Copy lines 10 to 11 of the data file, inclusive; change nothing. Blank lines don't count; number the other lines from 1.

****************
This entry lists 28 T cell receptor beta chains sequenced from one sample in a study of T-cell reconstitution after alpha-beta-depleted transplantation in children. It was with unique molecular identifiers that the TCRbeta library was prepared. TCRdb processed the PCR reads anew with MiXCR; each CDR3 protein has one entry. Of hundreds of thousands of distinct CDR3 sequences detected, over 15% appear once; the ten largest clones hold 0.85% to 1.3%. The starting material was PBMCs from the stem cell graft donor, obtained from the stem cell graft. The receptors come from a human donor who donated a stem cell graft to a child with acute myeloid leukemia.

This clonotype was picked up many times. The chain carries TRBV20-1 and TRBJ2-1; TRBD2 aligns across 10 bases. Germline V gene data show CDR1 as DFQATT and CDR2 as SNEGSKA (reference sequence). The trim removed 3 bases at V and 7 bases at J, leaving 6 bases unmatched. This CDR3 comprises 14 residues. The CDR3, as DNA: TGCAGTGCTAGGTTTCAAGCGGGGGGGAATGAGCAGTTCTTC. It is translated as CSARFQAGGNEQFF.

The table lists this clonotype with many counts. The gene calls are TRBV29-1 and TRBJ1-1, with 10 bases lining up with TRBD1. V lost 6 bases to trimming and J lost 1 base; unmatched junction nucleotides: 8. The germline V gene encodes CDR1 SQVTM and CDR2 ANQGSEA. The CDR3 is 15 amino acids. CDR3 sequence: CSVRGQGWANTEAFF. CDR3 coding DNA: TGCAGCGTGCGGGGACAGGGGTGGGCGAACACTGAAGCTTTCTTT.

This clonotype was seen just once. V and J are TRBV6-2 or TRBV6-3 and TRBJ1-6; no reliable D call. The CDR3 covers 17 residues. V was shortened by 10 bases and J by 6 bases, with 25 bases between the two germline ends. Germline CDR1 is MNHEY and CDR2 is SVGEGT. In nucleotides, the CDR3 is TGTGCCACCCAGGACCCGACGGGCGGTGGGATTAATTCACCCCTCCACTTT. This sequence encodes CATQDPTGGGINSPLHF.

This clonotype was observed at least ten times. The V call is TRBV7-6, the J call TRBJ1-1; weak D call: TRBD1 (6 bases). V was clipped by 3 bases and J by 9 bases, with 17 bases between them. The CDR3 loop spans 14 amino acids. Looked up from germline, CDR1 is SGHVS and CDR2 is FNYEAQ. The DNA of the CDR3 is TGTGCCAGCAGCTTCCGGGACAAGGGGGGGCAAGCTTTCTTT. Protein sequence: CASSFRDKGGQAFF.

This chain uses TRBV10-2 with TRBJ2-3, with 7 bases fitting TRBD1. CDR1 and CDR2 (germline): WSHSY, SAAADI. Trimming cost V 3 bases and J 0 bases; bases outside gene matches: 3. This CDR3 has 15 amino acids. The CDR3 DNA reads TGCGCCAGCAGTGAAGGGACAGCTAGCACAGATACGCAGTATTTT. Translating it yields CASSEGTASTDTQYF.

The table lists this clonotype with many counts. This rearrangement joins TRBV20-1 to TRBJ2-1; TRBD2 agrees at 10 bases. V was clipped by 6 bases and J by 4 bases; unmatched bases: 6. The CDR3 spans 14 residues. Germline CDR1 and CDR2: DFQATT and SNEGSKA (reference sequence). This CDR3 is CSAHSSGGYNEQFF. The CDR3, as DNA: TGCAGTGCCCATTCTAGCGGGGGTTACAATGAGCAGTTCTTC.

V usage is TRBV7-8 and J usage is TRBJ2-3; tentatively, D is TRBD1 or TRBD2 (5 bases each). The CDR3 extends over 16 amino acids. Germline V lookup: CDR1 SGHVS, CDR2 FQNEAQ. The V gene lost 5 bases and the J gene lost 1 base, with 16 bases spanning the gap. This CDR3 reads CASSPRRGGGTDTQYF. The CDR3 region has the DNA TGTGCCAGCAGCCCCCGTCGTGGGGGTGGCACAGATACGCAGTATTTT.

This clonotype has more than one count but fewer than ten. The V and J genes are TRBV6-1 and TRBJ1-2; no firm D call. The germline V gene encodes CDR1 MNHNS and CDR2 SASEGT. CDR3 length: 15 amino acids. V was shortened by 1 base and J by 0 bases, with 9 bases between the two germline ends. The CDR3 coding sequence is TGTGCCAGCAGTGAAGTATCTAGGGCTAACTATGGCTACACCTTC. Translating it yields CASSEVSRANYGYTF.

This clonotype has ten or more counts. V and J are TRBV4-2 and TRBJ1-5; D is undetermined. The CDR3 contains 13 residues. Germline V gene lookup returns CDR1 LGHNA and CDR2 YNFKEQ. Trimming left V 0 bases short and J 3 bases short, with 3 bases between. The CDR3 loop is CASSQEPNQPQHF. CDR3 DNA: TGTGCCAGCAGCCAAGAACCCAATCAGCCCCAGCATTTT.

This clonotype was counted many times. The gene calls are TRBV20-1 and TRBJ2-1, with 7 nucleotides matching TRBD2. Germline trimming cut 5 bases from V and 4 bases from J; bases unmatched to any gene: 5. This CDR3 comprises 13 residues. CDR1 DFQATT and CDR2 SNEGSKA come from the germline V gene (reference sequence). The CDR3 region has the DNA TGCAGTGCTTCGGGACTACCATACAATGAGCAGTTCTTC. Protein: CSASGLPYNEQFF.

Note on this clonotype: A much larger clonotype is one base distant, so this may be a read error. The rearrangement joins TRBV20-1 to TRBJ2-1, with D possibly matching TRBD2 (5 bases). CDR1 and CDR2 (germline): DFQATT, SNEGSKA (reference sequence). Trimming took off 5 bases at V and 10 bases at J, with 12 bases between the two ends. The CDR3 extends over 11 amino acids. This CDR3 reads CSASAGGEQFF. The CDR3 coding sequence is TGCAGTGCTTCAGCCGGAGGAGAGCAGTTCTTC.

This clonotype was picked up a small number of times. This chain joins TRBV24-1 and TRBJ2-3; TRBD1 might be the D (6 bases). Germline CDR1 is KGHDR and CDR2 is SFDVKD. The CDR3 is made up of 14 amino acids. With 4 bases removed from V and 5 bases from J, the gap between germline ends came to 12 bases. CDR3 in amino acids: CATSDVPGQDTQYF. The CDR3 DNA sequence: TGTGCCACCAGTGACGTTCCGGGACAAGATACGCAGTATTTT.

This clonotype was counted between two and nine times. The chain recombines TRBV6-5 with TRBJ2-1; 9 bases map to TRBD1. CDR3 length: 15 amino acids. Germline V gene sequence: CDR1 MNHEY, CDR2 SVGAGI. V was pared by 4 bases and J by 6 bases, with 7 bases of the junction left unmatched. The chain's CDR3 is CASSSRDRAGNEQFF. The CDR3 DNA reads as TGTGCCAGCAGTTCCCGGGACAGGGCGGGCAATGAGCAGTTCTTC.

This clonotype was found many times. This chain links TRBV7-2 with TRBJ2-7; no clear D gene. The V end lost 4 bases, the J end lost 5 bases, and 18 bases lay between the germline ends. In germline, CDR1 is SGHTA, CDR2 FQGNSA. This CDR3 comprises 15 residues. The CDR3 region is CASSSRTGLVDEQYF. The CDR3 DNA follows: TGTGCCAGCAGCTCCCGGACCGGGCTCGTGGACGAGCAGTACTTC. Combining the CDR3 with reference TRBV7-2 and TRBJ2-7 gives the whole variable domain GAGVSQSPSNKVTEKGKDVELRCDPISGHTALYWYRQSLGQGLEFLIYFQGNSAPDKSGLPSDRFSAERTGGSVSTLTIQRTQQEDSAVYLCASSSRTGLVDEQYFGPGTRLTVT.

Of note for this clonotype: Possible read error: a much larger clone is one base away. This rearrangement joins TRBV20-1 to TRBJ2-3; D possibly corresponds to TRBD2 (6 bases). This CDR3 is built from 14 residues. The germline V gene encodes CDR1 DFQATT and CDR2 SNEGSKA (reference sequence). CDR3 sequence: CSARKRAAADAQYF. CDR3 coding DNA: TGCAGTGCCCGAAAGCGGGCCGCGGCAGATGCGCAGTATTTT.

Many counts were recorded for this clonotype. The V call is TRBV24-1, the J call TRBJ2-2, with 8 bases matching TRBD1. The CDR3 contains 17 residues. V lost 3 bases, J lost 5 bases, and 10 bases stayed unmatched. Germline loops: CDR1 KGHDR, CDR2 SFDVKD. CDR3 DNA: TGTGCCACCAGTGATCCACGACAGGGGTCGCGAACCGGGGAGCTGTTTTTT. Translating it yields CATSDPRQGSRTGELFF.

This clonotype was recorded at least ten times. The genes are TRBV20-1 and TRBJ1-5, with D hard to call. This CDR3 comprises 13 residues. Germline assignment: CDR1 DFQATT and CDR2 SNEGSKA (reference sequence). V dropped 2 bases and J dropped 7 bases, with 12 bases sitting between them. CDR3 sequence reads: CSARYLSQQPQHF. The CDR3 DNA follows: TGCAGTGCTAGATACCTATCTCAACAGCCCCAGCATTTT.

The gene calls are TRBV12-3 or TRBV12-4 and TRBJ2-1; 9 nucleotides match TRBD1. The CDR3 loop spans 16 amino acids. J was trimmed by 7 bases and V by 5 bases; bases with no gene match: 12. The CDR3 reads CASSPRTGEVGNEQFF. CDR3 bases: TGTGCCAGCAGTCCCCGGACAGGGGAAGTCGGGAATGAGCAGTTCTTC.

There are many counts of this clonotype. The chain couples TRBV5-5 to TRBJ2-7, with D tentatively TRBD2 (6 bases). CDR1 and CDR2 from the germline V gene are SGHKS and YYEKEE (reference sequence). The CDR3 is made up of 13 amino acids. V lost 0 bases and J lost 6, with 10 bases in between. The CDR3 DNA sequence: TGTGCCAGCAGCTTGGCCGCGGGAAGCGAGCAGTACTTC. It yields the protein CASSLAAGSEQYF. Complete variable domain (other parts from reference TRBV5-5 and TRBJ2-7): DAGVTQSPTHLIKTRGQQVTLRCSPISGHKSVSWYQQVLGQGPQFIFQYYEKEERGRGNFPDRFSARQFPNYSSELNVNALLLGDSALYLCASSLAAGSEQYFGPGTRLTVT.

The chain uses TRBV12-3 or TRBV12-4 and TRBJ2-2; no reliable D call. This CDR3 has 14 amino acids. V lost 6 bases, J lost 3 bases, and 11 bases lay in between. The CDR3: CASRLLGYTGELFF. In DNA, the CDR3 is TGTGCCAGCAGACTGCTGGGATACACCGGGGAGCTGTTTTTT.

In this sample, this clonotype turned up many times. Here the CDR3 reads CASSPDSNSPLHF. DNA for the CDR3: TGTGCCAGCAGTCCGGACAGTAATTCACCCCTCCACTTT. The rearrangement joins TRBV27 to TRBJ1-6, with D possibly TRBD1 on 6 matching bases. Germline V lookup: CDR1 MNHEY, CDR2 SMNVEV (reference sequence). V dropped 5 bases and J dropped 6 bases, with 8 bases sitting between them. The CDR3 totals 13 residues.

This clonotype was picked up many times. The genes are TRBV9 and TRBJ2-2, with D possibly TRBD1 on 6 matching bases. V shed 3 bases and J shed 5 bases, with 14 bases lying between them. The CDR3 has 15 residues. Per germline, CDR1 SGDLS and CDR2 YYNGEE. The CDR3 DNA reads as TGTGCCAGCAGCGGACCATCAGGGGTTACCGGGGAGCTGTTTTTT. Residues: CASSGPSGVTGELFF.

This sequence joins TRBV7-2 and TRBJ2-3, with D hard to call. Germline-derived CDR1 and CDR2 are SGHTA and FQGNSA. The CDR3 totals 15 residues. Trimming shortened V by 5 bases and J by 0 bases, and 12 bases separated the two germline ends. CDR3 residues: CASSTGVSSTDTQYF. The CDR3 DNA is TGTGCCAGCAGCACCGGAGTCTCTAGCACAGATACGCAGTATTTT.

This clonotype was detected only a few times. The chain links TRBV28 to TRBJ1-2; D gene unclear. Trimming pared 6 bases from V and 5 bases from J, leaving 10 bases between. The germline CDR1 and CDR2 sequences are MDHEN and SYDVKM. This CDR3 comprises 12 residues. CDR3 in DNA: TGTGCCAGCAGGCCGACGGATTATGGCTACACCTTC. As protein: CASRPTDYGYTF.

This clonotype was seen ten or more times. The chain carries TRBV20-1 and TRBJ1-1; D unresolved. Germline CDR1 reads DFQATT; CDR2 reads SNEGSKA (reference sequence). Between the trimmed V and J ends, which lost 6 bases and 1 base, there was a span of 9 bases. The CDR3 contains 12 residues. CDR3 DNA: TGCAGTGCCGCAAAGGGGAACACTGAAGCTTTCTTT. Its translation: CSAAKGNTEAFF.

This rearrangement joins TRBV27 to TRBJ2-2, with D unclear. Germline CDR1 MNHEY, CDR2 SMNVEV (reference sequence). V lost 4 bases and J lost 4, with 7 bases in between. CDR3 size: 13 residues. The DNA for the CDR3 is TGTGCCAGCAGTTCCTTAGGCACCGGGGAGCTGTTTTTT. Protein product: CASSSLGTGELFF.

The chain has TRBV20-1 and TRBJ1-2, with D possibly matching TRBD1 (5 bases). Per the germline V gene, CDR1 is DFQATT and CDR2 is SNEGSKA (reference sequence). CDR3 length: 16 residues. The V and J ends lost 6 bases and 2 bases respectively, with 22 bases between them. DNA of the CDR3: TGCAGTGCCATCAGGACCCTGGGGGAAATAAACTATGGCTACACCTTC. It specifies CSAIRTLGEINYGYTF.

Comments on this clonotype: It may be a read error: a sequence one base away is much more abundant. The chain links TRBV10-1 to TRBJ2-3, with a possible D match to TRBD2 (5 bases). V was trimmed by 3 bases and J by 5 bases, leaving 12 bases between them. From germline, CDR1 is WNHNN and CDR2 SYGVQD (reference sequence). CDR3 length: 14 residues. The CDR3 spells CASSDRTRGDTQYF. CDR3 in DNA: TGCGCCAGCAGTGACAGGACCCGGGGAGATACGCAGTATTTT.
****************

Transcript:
This clonotype has ten or more counts. V and J are TRBV4-2 and TRBJ1-5; D is undetermined. The CDR3 contains 13 residues. Germline V gene lookup returns CDR1 LGHNA and CDR2 YNFKEQ. Trimming left V 0 bases short and J 3 bases short, with 3 bases between. The CDR3 loop is CASSQEPNQPQHF. CDR3 DNA: TGTGCCAGCAGCCAAGAACCCAATCAGCCCCAGCATTTT.

This clonotype was counted many times. The gene calls are TRBV20-1 and TRBJ2-1, with 7 nucleotides matching TRBD2. Germline trimming cut 5 bases from V and 4 bases from J; bases unmatched to any gene: 5. This CDR3 comprises 13 residues. CDR1 DFQATT and CDR2 SNEGSKA come from the germline V gene (reference sequence). The CDR3 region has the DNA TGCAGTGCTTCGGGACTACCATACAATGAGCAGTTCTTC. Protein: CSASGLPYNEQFF.